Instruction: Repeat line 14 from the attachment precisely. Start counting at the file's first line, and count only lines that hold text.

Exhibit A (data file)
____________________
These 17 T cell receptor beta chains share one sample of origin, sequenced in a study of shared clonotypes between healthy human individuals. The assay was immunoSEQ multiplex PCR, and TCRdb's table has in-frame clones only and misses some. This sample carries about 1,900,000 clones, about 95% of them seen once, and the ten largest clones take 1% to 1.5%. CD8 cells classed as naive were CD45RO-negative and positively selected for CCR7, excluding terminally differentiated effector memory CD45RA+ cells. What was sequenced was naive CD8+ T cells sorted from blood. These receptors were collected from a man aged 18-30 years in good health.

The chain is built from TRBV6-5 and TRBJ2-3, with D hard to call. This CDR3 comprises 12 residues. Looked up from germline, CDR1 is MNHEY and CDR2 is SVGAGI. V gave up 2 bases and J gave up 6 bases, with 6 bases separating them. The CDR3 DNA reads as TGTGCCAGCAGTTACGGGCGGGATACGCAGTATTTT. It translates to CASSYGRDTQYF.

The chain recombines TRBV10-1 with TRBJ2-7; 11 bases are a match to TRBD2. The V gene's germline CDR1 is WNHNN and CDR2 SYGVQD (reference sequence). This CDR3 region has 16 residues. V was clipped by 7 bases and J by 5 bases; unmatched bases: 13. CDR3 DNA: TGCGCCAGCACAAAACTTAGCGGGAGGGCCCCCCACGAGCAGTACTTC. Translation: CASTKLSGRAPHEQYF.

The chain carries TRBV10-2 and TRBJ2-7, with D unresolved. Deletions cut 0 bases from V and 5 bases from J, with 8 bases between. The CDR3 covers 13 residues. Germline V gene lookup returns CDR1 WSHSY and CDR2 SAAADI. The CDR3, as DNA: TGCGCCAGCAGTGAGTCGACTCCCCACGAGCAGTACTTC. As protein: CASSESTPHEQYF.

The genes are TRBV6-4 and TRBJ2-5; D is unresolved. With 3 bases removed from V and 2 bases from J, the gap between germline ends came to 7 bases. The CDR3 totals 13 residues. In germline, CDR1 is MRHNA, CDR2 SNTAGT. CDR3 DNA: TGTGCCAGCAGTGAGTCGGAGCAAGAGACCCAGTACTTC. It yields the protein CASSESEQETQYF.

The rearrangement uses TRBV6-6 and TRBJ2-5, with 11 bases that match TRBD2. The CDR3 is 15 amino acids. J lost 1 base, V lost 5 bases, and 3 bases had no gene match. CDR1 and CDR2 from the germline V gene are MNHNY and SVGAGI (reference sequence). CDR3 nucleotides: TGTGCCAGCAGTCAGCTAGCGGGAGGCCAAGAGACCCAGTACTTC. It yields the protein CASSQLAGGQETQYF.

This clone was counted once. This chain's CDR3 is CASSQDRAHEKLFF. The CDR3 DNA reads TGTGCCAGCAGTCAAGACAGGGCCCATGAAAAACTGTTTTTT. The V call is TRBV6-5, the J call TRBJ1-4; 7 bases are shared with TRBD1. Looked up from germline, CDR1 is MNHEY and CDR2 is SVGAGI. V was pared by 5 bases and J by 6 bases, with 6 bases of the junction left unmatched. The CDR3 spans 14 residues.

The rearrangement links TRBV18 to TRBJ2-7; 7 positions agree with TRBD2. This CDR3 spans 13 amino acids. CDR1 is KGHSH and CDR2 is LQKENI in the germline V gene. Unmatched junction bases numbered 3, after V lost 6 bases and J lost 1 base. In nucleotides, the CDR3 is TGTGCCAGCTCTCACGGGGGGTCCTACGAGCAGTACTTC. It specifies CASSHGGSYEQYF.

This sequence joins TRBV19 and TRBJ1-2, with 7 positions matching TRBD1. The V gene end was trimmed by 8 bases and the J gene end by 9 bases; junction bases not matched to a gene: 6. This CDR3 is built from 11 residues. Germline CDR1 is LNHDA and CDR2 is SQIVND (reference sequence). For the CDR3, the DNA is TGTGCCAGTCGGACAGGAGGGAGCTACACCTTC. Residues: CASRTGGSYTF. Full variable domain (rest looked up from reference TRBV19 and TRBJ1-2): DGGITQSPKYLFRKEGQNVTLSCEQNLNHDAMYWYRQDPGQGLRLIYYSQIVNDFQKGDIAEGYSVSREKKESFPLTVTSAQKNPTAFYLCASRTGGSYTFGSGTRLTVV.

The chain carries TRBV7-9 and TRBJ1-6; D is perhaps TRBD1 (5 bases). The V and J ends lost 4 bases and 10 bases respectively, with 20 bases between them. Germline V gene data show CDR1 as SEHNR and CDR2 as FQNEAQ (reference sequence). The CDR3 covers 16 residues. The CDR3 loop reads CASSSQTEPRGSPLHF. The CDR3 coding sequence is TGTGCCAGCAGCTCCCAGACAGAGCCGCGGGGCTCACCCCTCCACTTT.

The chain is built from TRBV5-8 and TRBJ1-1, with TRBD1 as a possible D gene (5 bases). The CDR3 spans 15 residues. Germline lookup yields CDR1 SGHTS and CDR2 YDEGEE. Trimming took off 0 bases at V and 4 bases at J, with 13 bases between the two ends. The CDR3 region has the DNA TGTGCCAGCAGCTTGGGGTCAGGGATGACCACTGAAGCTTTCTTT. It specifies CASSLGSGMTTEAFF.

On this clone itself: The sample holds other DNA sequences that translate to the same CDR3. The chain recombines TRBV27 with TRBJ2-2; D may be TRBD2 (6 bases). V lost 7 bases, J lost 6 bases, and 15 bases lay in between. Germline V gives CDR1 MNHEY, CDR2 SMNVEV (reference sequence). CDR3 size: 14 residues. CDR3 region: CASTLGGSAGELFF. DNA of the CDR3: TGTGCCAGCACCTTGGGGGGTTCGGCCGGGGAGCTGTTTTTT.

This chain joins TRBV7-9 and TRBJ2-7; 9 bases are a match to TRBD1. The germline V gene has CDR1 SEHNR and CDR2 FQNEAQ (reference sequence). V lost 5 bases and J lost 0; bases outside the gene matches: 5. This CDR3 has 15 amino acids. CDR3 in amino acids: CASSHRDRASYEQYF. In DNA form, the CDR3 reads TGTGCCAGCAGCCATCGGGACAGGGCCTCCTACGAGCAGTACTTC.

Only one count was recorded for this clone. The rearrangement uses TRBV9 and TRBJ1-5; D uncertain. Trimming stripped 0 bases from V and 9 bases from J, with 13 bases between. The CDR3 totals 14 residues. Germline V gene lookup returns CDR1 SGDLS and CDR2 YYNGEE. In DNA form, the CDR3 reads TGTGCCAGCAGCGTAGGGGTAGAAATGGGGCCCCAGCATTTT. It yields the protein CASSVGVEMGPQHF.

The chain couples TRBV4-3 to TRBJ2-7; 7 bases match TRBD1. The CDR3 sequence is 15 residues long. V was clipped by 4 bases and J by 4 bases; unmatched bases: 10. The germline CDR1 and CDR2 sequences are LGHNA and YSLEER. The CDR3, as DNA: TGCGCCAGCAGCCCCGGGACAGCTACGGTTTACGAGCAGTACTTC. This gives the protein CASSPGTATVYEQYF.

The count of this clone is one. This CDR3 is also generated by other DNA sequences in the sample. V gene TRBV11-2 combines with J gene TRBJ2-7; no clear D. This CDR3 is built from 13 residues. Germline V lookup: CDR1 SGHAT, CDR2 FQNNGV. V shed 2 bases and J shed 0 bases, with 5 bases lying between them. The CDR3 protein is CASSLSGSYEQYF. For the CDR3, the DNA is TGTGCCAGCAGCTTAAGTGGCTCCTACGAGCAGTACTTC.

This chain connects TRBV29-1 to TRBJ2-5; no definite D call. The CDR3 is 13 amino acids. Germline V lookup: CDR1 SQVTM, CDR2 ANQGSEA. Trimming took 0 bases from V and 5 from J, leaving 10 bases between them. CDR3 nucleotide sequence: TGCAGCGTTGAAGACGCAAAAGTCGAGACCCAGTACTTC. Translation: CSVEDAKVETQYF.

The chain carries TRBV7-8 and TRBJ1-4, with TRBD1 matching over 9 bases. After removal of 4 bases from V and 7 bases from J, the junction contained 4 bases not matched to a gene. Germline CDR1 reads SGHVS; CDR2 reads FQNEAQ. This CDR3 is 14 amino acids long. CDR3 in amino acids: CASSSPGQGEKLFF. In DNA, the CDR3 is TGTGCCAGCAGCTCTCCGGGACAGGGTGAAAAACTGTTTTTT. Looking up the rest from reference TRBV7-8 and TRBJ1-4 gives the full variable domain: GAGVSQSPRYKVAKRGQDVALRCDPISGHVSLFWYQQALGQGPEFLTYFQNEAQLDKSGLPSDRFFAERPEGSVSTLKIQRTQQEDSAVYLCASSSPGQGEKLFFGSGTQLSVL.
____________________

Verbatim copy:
Only one count was recorded for this clone. The rearrangement uses TRBV9 and TRBJ1-5; D uncertain. Trimming stripped 0 bases from V and 9 bases from J, with 13 bases between. The CDR3 totals 14 residues. Germline V gene lookup returns CDR1 SGDLS and CDR2 YYNGEE. In DNA form, the CDR3 reads TGTGCCAGCAGCGTAGGGGTAGAAATGGGGCCCCAGCATTTT. It yields the protein CASSVGVEMGPQHF.